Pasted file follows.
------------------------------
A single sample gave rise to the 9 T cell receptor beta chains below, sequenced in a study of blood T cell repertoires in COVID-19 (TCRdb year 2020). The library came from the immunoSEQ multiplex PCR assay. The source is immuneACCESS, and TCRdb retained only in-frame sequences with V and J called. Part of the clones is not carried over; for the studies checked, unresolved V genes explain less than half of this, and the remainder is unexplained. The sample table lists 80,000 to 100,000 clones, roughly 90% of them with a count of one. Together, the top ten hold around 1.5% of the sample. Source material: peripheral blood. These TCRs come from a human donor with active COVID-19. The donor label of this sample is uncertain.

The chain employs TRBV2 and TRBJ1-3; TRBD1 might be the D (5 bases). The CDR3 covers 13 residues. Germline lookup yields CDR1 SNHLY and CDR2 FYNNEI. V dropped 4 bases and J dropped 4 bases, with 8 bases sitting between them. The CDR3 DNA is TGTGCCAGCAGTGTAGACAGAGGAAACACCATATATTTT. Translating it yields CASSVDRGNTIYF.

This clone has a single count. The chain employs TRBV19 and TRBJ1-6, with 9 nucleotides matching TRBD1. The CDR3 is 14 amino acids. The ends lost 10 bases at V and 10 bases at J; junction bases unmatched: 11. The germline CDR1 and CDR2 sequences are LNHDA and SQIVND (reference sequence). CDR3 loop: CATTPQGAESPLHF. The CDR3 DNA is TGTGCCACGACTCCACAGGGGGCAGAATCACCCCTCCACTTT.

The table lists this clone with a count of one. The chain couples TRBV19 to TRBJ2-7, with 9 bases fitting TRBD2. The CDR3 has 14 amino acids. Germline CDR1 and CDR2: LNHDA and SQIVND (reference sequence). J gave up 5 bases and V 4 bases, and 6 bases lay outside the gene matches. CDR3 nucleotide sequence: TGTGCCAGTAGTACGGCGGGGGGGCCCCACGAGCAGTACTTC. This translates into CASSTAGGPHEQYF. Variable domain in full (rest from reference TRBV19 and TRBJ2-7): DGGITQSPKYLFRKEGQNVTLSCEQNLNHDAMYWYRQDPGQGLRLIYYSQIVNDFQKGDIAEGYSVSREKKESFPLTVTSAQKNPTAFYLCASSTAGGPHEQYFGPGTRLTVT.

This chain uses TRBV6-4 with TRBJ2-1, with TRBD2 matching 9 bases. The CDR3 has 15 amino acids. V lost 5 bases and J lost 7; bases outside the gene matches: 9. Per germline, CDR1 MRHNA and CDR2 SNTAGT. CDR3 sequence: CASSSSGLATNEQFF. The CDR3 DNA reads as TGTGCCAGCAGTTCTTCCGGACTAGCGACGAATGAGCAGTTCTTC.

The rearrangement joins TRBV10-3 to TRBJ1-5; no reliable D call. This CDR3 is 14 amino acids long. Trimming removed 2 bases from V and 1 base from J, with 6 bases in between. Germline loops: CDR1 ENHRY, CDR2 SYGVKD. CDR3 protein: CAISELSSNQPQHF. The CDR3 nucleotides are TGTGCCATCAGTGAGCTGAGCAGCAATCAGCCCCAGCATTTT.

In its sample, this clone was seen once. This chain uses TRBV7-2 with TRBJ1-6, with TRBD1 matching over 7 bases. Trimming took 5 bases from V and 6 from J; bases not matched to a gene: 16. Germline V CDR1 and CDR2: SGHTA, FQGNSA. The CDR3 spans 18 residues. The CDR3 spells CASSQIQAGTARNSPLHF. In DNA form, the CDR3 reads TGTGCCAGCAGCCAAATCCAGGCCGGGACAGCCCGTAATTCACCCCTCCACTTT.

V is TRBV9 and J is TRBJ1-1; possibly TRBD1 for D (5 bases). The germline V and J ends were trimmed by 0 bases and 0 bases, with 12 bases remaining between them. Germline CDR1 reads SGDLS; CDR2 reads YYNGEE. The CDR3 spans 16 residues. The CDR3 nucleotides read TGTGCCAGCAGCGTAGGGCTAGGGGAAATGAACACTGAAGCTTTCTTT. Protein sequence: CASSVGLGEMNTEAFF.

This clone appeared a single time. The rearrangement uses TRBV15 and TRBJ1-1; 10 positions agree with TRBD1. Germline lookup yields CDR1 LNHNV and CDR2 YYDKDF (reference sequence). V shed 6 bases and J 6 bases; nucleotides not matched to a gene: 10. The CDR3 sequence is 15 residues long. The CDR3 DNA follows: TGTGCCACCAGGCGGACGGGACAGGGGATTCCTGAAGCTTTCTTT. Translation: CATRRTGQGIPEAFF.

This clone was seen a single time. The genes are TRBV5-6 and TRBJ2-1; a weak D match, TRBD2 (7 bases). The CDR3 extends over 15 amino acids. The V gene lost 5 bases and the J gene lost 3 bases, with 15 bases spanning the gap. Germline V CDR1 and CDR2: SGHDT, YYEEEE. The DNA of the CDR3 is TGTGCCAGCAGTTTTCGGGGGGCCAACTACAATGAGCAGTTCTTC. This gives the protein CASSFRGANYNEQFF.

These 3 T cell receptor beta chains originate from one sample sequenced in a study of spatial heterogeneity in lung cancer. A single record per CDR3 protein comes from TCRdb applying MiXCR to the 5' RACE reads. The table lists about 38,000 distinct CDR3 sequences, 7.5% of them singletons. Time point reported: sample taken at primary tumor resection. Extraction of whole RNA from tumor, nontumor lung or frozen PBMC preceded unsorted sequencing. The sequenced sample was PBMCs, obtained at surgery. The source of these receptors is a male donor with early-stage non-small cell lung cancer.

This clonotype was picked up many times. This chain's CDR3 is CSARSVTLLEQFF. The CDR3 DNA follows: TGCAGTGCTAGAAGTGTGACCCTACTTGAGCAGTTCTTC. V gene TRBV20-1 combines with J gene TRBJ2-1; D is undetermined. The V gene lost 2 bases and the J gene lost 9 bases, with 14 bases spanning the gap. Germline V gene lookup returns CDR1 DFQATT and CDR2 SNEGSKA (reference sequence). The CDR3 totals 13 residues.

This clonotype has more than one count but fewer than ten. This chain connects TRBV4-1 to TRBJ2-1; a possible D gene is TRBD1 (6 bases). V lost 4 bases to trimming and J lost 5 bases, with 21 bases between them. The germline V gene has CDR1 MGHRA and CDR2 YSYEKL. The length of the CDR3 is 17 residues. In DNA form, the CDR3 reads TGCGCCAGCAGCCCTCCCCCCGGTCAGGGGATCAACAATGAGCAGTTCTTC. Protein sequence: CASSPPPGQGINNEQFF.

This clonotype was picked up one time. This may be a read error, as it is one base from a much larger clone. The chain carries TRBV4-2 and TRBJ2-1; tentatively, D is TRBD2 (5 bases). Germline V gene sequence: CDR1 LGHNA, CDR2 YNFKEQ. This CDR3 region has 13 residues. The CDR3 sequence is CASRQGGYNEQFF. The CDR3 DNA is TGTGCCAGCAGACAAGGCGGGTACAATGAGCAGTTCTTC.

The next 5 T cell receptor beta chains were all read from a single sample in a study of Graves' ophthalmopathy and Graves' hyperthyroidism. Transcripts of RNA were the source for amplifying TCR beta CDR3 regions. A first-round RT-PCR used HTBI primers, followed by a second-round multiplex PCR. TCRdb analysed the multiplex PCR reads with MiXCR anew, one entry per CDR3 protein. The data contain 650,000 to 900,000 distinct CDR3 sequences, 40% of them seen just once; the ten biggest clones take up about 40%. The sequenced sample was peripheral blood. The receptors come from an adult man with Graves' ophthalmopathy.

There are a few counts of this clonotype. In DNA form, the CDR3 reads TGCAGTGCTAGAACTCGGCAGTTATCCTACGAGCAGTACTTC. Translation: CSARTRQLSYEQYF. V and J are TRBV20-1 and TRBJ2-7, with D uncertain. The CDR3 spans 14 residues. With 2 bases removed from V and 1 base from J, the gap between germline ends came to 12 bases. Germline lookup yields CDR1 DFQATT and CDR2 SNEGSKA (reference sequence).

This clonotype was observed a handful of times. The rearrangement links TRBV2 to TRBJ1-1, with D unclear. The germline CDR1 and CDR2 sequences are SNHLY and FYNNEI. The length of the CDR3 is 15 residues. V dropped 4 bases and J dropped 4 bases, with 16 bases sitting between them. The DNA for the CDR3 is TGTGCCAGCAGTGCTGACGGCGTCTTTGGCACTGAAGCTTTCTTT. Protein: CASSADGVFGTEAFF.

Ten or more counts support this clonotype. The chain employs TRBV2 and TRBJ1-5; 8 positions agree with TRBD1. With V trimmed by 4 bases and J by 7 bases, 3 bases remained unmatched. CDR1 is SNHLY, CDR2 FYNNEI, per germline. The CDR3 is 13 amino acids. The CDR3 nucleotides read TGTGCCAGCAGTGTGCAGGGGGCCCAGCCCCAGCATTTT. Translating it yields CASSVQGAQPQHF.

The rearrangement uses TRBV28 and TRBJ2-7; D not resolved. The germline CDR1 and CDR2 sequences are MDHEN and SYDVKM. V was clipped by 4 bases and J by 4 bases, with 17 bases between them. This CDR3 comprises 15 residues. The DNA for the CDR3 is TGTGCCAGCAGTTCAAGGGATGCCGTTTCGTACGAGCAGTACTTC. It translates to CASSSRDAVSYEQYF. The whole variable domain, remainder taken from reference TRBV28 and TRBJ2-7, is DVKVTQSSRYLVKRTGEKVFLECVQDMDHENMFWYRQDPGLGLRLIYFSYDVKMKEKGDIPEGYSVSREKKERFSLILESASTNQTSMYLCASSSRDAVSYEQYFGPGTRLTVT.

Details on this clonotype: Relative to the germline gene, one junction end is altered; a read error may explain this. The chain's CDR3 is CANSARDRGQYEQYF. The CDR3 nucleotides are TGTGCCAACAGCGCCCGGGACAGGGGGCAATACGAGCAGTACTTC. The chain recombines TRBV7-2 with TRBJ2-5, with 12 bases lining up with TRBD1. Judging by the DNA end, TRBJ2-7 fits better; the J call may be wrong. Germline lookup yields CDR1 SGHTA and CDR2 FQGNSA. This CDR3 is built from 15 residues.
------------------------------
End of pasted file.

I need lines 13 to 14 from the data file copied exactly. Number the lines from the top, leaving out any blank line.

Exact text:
This clonotype has more than one count but fewer than ten. This chain connects TRBV4-1 to TRBJ2-1; a possible D gene is TRBD1 (6 bases). V lost 4 bases to trimming and J lost 5 bases, with 21 bases between them. The germline V gene has CDR1 MGHRA and CDR2 YSYEKL. The length of the CDR3 is 17 residues. In DNA form, the CDR3 reads TGCGCCAGCAGCCCTCCCCCCGGTCAGGGGATCAACAATGAGCAGTTCTTC. Protein sequence: CASSPPPGQGINNEQFF.

This clonotype was picked up one time. This may be a read error, as it is one base from a much larger clone. The chain carries TRBV4-2 and TRBJ2-1; tentatively, D is TRBD2 (5 bases). Germline V gene sequence: CDR1 LGHNA, CDR2 YNFKEQ. This CDR3 region has 13 residues. The CDR3 sequence is CASRQGGYNEQFF. The CDR3 DNA is TGTGCCAGCAGACAAGGCGGGTACAATGAGCAGTTCTTC.